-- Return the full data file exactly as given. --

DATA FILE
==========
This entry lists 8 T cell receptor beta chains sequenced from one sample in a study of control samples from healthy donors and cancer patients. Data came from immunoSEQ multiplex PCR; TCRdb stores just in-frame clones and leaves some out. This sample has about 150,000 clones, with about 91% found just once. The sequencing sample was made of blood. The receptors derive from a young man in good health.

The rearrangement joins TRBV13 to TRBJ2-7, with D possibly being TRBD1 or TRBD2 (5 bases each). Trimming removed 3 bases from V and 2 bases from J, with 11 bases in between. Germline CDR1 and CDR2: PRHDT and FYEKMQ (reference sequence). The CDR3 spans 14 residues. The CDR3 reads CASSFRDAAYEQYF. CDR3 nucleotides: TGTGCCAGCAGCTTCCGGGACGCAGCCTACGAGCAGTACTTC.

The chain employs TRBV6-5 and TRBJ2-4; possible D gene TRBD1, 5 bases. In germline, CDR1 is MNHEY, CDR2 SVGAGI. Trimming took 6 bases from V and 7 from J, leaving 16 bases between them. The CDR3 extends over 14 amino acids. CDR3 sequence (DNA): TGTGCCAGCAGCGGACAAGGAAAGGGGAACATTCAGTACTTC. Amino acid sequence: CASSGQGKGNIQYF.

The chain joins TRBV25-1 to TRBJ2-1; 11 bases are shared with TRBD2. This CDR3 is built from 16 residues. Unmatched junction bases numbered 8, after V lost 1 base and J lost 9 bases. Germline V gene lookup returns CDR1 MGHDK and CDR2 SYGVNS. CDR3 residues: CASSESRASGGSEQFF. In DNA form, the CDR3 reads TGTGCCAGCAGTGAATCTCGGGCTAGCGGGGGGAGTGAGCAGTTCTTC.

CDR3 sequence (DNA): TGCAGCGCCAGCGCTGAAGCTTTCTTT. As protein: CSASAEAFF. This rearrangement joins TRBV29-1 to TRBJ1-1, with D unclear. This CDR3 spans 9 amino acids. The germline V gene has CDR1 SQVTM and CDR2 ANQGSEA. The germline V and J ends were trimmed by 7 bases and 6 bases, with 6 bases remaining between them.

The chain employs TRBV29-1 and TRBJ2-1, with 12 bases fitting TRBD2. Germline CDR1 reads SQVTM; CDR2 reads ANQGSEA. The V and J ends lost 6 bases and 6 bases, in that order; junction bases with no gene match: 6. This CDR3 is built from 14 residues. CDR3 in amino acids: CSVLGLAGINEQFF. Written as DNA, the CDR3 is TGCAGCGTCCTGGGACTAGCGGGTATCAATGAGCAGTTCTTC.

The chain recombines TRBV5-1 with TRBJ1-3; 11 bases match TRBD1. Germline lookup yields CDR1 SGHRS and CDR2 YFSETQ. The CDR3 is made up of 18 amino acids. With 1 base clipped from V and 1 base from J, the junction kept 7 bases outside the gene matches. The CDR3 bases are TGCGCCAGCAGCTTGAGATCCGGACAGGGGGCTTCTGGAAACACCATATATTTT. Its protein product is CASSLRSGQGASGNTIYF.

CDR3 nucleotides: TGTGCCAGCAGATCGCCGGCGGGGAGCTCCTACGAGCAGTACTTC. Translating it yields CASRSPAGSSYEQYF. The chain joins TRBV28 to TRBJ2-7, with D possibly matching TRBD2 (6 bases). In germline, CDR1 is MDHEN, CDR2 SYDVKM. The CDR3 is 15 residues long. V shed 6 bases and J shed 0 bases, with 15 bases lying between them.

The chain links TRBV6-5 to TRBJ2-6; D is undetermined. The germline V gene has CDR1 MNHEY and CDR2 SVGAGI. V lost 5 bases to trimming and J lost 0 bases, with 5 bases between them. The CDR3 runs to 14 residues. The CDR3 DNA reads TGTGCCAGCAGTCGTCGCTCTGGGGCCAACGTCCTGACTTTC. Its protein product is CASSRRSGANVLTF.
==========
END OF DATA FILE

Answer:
This entry lists 8 T cell receptor beta chains sequenced from one sample in a study of control samples from healthy donors and cancer patients. Data came from immunoSEQ multiplex PCR; TCRdb stores just in-frame clones and leaves some out. This sample has about 150,000 clones, with about 91% found just once. The sequencing sample was made of blood. The receptors derive from a young man in good health.

The rearrangement joins TRBV13 to TRBJ2-7, with D possibly being TRBD1 or TRBD2 (5 bases each). Trimming removed 3 bases from V and 2 bases from J, with 11 bases in between. Germline CDR1 and CDR2: PRHDT and FYEKMQ (reference sequence). The CDR3 spans 14 residues. The CDR3 reads CASSFRDAAYEQYF. CDR3 nucleotides: TGTGCCAGCAGCTTCCGGGACGCAGCCTACGAGCAGTACTTC.

The chain employs TRBV6-5 and TRBJ2-4; possible D gene TRBD1, 5 bases. In germline, CDR1 is MNHEY, CDR2 SVGAGI. Trimming took 6 bases from V and 7 from J, leaving 16 bases between them. The CDR3 extends over 14 amino acids. CDR3 sequence (DNA): TGTGCCAGCAGCGGACAAGGAAAGGGGAACATTCAGTACTTC. Amino acid sequence: CASSGQGKGNIQYF.

The chain joins TRBV25-1 to TRBJ2-1; 11 bases are shared with TRBD2. This CDR3 is built from 16 residues. Unmatched junction bases numbered 8, after V lost 1 base and J lost 9 bases. Germline V gene lookup returns CDR1 MGHDK and CDR2 SYGVNS. CDR3 residues: CASSESRASGGSEQFF. In DNA form, the CDR3 reads TGTGCCAGCAGTGAATCTCGGGCTAGCGGGGGGAGTGAGCAGTTCTTC.

CDR3 sequence (DNA): TGCAGCGCCAGCGCTGAAGCTTTCTTT. As protein: CSASAEAFF. This rearrangement joins TRBV29-1 to TRBJ1-1, with D unclear. This CDR3 spans 9 amino acids. The germline V gene has CDR1 SQVTM and CDR2 ANQGSEA. The germline V and J ends were trimmed by 7 bases and 6 bases, with 6 bases remaining between them.

The chain employs TRBV29-1 and TRBJ2-1, with 12 bases fitting TRBD2. Germline CDR1 reads SQVTM; CDR2 reads ANQGSEA. The V and J ends lost 6 bases and 6 bases, in that order; junction bases with no gene match: 6. This CDR3 is built from 14 residues. CDR3 in amino acids: CSVLGLAGINEQFF. Written as DNA, the CDR3 is TGCAGCGTCCTGGGACTAGCGGGTATCAATGAGCAGTTCTTC.

The chain recombines TRBV5-1 with TRBJ1-3; 11 bases match TRBD1. Germline lookup yields CDR1 SGHRS and CDR2 YFSETQ. The CDR3 is made up of 18 amino acids. With 1 base clipped from V and 1 base from J, the junction kept 7 bases outside the gene matches. The CDR3 bases are TGCGCCAGCAGCTTGAGATCCGGACAGGGGGCTTCTGGAAACACCATATATTTT. Its protein product is CASSLRSGQGASGNTIYF.

CDR3 nucleotides: TGTGCCAGCAGATCGCCGGCGGGGAGCTCCTACGAGCAGTACTTC. Translating it yields CASRSPAGSSYEQYF. The chain joins TRBV28 to TRBJ2-7, with D possibly matching TRBD2 (6 bases). In germline, CDR1 is MDHEN, CDR2 SYDVKM. The CDR3 is 15 residues long. V shed 6 bases and J shed 0 bases, with 15 bases lying between them.

The chain links TRBV6-5 to TRBJ2-6; D is undetermined. The germline V gene has CDR1 MNHEY and CDR2 SVGAGI. V lost 5 bases to trimming and J lost 0 bases, with 5 bases between them. The CDR3 runs to 14 residues. The CDR3 DNA reads TGTGCCAGCAGTCGTCGCTCTGGGGCCAACGTCCTGACTTTC. Its protein product is CASSRRSGANVLTF.